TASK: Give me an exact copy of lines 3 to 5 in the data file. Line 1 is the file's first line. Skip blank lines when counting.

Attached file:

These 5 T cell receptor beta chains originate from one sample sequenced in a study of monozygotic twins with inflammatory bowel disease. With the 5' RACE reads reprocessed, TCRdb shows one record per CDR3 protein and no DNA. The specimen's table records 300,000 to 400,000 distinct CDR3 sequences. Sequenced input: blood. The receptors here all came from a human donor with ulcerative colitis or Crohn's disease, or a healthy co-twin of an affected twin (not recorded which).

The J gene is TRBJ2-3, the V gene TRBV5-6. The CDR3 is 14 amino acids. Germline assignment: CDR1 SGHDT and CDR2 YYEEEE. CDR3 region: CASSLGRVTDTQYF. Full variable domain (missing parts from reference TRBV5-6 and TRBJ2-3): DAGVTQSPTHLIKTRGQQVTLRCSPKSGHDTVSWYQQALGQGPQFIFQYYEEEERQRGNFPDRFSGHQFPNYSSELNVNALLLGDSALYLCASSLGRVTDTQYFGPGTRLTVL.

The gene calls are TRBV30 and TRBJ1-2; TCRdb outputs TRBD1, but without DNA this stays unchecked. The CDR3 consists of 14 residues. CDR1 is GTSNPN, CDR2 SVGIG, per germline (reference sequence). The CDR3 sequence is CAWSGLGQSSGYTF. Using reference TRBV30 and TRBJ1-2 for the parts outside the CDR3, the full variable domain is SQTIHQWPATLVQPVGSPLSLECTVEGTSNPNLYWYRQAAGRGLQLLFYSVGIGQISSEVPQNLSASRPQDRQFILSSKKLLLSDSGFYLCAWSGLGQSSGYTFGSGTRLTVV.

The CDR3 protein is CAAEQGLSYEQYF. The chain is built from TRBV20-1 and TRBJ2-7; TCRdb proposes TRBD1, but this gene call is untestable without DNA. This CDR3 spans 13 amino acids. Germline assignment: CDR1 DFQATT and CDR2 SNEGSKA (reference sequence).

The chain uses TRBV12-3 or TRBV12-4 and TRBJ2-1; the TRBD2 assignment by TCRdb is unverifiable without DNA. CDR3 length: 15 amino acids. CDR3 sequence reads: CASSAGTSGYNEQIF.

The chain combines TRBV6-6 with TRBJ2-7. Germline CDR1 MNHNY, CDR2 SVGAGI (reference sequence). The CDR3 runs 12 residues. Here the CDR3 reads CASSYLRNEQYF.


The gene calls are TRBV30 and TRBJ1-2; TCRdb outputs TRBD1, but without DNA this stays unchecked. The CDR3 consists of 14 residues. CDR1 is GTSNPN, CDR2 SVGIG, per germline (reference sequence). The CDR3 sequence is CAWSGLGQSSGYTF. Using reference TRBV30 and TRBJ1-2 for the parts outside the CDR3, the full variable domain is SQTIHQWPATLVQPVGSPLSLECTVEGTSNPNLYWYRQAAGRGLQLLFYSVGIGQISSEVPQNLSASRPQDRQFILSSKKLLLSDSGFYLCAWSGLGQSSGYTFGSGTRLTVV.

The CDR3 protein is CAAEQGLSYEQYF. The chain is built from TRBV20-1 and TRBJ2-7; TCRdb proposes TRBD1, but this gene call is untestable without DNA. This CDR3 spans 13 amino acids. Germline assignment: CDR1 DFQATT and CDR2 SNEGSKA (reference sequence).

The chain uses TRBV12-3 or TRBV12-4 and TRBJ2-1; the TRBD2 assignment by TCRdb is unverifiable without DNA. CDR3 length: 15 amino acids. CDR3 sequence reads: CASSAGTSGYNEQIF.